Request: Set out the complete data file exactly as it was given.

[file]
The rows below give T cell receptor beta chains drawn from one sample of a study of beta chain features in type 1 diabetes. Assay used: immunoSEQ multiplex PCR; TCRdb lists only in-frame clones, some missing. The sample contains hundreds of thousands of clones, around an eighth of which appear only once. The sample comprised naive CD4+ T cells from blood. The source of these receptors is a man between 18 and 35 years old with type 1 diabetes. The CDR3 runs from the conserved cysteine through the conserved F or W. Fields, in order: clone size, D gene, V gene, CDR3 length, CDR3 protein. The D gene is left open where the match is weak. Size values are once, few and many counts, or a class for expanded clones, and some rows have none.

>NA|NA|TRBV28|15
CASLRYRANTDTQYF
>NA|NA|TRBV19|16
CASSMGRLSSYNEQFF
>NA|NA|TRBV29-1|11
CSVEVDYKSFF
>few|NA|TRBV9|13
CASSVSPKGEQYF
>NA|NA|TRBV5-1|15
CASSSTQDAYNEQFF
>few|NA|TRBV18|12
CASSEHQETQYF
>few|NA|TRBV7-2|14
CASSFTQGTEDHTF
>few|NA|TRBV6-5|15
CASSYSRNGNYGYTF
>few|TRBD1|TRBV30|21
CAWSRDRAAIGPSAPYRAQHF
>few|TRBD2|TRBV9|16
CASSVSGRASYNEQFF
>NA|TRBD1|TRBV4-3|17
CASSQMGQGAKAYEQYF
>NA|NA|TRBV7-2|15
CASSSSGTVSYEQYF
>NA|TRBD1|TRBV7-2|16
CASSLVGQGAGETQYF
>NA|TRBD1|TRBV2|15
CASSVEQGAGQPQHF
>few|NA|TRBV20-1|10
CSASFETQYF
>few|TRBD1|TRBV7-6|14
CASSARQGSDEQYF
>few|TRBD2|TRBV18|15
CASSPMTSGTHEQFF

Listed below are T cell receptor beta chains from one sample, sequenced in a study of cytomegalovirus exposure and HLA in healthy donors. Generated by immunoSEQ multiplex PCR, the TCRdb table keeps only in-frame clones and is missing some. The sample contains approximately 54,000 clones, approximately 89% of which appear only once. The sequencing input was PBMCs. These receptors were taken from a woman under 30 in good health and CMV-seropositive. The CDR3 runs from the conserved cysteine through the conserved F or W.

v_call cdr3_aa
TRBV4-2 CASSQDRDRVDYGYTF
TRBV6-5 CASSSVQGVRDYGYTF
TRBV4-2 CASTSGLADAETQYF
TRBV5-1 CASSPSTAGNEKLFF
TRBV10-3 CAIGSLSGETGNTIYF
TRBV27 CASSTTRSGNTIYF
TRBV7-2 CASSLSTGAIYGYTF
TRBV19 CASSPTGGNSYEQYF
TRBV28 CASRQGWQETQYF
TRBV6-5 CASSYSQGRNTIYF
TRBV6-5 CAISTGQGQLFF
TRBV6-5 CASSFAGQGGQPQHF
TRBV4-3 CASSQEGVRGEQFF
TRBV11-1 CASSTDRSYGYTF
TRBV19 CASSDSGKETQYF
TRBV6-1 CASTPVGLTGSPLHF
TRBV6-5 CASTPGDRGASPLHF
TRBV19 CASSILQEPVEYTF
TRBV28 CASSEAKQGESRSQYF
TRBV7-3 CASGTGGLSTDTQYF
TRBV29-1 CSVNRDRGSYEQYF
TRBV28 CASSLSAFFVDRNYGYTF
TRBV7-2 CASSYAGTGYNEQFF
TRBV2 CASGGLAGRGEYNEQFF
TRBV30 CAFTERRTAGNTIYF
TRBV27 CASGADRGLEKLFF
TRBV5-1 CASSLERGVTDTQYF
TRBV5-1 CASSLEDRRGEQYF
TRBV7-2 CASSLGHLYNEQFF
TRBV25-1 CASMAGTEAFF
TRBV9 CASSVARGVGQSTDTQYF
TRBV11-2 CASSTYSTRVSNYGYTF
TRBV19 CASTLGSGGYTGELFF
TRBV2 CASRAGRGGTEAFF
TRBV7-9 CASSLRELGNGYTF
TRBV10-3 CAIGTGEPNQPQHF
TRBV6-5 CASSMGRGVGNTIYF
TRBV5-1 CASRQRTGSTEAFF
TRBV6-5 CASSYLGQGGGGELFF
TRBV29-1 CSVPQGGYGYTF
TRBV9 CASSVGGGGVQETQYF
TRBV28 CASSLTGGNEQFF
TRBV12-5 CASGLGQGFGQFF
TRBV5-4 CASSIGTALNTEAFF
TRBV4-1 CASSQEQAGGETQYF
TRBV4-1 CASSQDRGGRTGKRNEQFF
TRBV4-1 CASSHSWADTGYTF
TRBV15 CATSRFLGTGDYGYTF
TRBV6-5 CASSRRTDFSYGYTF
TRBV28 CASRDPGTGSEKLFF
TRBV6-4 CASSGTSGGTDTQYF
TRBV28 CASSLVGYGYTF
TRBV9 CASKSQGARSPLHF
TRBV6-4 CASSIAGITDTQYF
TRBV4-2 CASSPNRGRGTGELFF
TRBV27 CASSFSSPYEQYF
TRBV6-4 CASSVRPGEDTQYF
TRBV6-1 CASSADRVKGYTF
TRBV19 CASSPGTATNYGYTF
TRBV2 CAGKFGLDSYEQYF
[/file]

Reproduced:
The rows below give T cell receptor beta chains drawn from one sample of a study of beta chain features in type 1 diabetes. Assay used: immunoSEQ multiplex PCR; TCRdb lists only in-frame clones, some missing. The sample contains hundreds of thousands of clones, around an eighth of which appear only once. The sample comprised naive CD4+ T cells from blood. The source of these receptors is a man between 18 and 35 years old with type 1 diabetes. The CDR3 runs from the conserved cysteine through the conserved F or W. Fields, in order: clone size, D gene, V gene, CDR3 length, CDR3 protein. The D gene is left open where the match is weak. Size values are once, few and many counts, or a class for expanded clones, and some rows have none.

>NA|NA|TRBV28|15
CASLRYRANTDTQYF
>NA|NA|TRBV19|16
CASSMGRLSSYNEQFF
>NA|NA|TRBV29-1|11
CSVEVDYKSFF
>few|NA|TRBV9|13
CASSVSPKGEQYF
>NA|NA|TRBV5-1|15
CASSSTQDAYNEQFF
>few|NA|TRBV18|12
CASSEHQETQYF
>few|NA|TRBV7-2|14
CASSFTQGTEDHTF
>few|NA|TRBV6-5|15
CASSYSRNGNYGYTF
>few|TRBD1|TRBV30|21
CAWSRDRAAIGPSAPYRAQHF
>few|TRBD2|TRBV9|16
CASSVSGRASYNEQFF
>NA|TRBD1|TRBV4-3|17
CASSQMGQGAKAYEQYF
>NA|NA|TRBV7-2|15
CASSSSGTVSYEQYF
>NA|TRBD1|TRBV7-2|16
CASSLVGQGAGETQYF
>NA|TRBD1|TRBV2|15
CASSVEQGAGQPQHF
>few|NA|TRBV20-1|10
CSASFETQYF
>few|TRBD1|TRBV7-6|14
CASSARQGSDEQYF
>few|TRBD2|TRBV18|15
CASSPMTSGTHEQFF

Listed below are T cell receptor beta chains from one sample, sequenced in a study of cytomegalovirus exposure and HLA in healthy donors. Generated by immunoSEQ multiplex PCR, the TCRdb table keeps only in-frame clones and is missing some. The sample contains approximately 54,000 clones, approximately 89% of which appear only once. The sequencing input was PBMCs. These receptors were taken from a woman under 30 in good health and CMV-seropositive. The CDR3 runs from the conserved cysteine through the conserved F or W.

v_call cdr3_aa
TRBV4-2 CASSQDRDRVDYGYTF
TRBV6-5 CASSSVQGVRDYGYTF
TRBV4-2 CASTSGLADAETQYF
TRBV5-1 CASSPSTAGNEKLFF
TRBV10-3 CAIGSLSGETGNTIYF
TRBV27 CASSTTRSGNTIYF
TRBV7-2 CASSLSTGAIYGYTF
TRBV19 CASSPTGGNSYEQYF
TRBV28 CASRQGWQETQYF
TRBV6-5 CASSYSQGRNTIYF
TRBV6-5 CAISTGQGQLFF
TRBV6-5 CASSFAGQGGQPQHF
TRBV4-3 CASSQEGVRGEQFF
TRBV11-1 CASSTDRSYGYTF
TRBV19 CASSDSGKETQYF
TRBV6-1 CASTPVGLTGSPLHF
TRBV6-5 CASTPGDRGASPLHF
TRBV19 CASSILQEPVEYTF
TRBV28 CASSEAKQGESRSQYF
TRBV7-3 CASGTGGLSTDTQYF
TRBV29-1 CSVNRDRGSYEQYF
TRBV28 CASSLSAFFVDRNYGYTF
TRBV7-2 CASSYAGTGYNEQFF
TRBV2 CASGGLAGRGEYNEQFF
TRBV30 CAFTERRTAGNTIYF
TRBV27 CASGADRGLEKLFF
TRBV5-1 CASSLERGVTDTQYF
TRBV5-1 CASSLEDRRGEQYF
TRBV7-2 CASSLGHLYNEQFF
TRBV25-1 CASMAGTEAFF
TRBV9 CASSVARGVGQSTDTQYF
TRBV11-2 CASSTYSTRVSNYGYTF
TRBV19 CASTLGSGGYTGELFF
TRBV2 CASRAGRGGTEAFF
TRBV7-9 CASSLRELGNGYTF
TRBV10-3 CAIGTGEPNQPQHF
TRBV6-5 CASSMGRGVGNTIYF
TRBV5-1 CASRQRTGSTEAFF
TRBV6-5 CASSYLGQGGGGELFF
TRBV29-1 CSVPQGGYGYTF
TRBV9 CASSVGGGGVQETQYF
TRBV28 CASSLTGGNEQFF
TRBV12-5 CASGLGQGFGQFF
TRBV5-4 CASSIGTALNTEAFF
TRBV4-1 CASSQEQAGGETQYF
TRBV4-1 CASSQDRGGRTGKRNEQFF
TRBV4-1 CASSHSWADTGYTF
TRBV15 CATSRFLGTGDYGYTF
TRBV6-5 CASSRRTDFSYGYTF
TRBV28 CASRDPGTGSEKLFF
TRBV6-4 CASSGTSGGTDTQYF
TRBV28 CASSLVGYGYTF
TRBV9 CASKSQGARSPLHF
TRBV6-4 CASSIAGITDTQYF
TRBV4-2 CASSPNRGRGTGELFF
TRBV27 CASSFSSPYEQYF
TRBV6-4 CASSVRPGEDTQYF
TRBV6-1 CASSADRVKGYTF
TRBV19 CASSPGTATNYGYTF
TRBV2 CAGKFGLDSYEQYF